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West Orange Times & Observer Wednesday, Mar. 21, 2018 4 years ago

Caterer opens Filipino restaurant in Ocoee

After a successful stint as a caterer, Linda Noble opened Inay’s Kitchen in February. ‘Inay’ is tagalog for ‘Mother.’
by: Eric Gutierrez Former Staff Writer

Whenever Linda Noble showed up to cater an event, her customers always would ask her if she owned a restaurant.

Left to right, Marilou Arias, Linda Noble, Dominga Mangundayao and Maria Mulligan cook the meals and take care of the customers at Inay’s Kitchen.

After more than 10 years of catering and selling her Filipino cuisine from concession stands at various events, Noble and her family opened the doors to Inay’s Kitchen Feb. 10.

“I’ve done catering since 2004,” Noble said. “We decided to (open) this restaurant, because a lot of people asked me, ‘Where’s your permanent restaurant?’ A lot of people were requesting me to (open a restaurant).”

Noble co-owns the restaurant with her five sisters, while her mother, Dominga Mangundayao, and best friend, Maria Mulligan, lend a helping hand around the kitchen.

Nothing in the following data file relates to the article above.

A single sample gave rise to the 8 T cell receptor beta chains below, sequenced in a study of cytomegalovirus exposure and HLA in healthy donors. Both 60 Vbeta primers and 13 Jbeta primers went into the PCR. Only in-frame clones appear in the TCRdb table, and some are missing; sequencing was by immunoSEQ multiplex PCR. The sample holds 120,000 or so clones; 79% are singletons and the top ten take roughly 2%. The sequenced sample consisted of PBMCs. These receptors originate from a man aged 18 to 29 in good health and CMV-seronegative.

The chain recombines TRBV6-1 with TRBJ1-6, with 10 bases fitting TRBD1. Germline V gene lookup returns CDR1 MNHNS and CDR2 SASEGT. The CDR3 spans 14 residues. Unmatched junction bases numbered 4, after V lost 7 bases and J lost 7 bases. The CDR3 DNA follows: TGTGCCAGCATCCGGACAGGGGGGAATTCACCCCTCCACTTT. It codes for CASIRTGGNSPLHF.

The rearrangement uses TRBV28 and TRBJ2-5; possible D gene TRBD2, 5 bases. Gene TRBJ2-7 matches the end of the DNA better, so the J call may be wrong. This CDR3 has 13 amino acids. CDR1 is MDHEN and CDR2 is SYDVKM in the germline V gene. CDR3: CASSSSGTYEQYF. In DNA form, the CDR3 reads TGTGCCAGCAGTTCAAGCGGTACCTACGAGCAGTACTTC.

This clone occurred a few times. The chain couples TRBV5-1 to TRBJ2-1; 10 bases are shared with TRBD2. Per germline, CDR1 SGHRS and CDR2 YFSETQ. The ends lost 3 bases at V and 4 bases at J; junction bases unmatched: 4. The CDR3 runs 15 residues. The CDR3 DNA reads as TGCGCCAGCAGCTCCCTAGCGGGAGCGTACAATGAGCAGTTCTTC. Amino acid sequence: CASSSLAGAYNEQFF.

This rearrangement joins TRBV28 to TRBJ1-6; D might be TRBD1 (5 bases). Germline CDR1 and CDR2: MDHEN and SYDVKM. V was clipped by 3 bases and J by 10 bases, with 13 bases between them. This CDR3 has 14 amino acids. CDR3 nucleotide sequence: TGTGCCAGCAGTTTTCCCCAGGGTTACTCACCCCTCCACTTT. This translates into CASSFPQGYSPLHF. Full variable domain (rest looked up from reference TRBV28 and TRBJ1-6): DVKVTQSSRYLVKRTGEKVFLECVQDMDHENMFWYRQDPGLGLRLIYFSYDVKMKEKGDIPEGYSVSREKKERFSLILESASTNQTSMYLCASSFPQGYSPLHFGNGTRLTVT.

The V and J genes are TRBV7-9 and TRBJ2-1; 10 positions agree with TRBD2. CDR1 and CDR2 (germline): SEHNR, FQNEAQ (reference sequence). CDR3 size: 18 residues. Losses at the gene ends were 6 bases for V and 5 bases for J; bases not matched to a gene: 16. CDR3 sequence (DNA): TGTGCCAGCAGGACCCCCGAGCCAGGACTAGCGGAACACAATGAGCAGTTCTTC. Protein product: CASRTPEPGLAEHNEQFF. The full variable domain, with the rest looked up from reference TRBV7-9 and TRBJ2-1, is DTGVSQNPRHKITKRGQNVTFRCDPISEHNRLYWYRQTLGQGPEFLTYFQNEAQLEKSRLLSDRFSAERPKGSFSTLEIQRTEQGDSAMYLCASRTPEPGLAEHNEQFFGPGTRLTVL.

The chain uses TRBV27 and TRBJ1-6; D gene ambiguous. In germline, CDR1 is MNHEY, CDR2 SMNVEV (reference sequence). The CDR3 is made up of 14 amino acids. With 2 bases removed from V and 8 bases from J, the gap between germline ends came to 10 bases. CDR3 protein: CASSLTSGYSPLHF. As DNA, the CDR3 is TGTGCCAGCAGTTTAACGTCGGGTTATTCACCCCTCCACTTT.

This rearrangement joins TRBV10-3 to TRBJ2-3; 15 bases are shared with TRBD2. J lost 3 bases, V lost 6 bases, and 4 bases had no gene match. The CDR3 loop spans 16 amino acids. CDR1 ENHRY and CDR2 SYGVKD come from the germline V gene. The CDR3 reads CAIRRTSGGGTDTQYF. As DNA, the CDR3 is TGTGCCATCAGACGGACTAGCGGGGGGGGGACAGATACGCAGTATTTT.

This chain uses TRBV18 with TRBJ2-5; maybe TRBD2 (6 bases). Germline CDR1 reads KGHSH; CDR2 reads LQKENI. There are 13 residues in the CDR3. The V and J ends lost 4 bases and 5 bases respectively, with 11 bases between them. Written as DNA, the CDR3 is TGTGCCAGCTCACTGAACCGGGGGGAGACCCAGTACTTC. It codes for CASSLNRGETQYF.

“It’s a dream come true for every one of us,” Noble said.

Recommended menu items include authentic Filipino dishes like chicken adobo, a dish of chicken, potato and finely chopped onions braised in sauce made of vinegar, soy sauce, peppercorns and bayleaf; and pork menudo, made out of pork, carrots, bell peppers, raisins and black olives braised in a tomato sauce.

Owners also recommended trying the grilled pork kabobs, which have been marinated overnight in a homemade sweet barbecue sauce and then grilled and glazed with the same sauce.

Noble’s sister, Marilou Arias, said getting the restaurant together took “a lot of hard work,” but it has been worth it because customers have been responding well

“Every single customer has made a compliment about our food,” Arias said. “Our food is really authentic. We have our own style of Filipino food.”

Arias added she’s seen a lot of positive feedback on Yelp, Google and Facebook. In addition to Filipino food, Arias said they also serve gyros and shish-kabobs.

Noble said cooking is her passion and that she’s been doing it all of her life. 

“When I was still in the Philippines, I had a business doing the same thing I’ve been doing here,” Noble said, adding her mother is the one who inspired her to cook.

Arias said their mother is a “really good cook” and that the name of the restaurant is in honer of her. The word “Inay” is tagalog - which is a language of the Philippines - for “mother.”

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Eric Gutierrez was a staff writer with the West Orange Times & Observer and Southwest Orange Observer....

See All Articles by Eric

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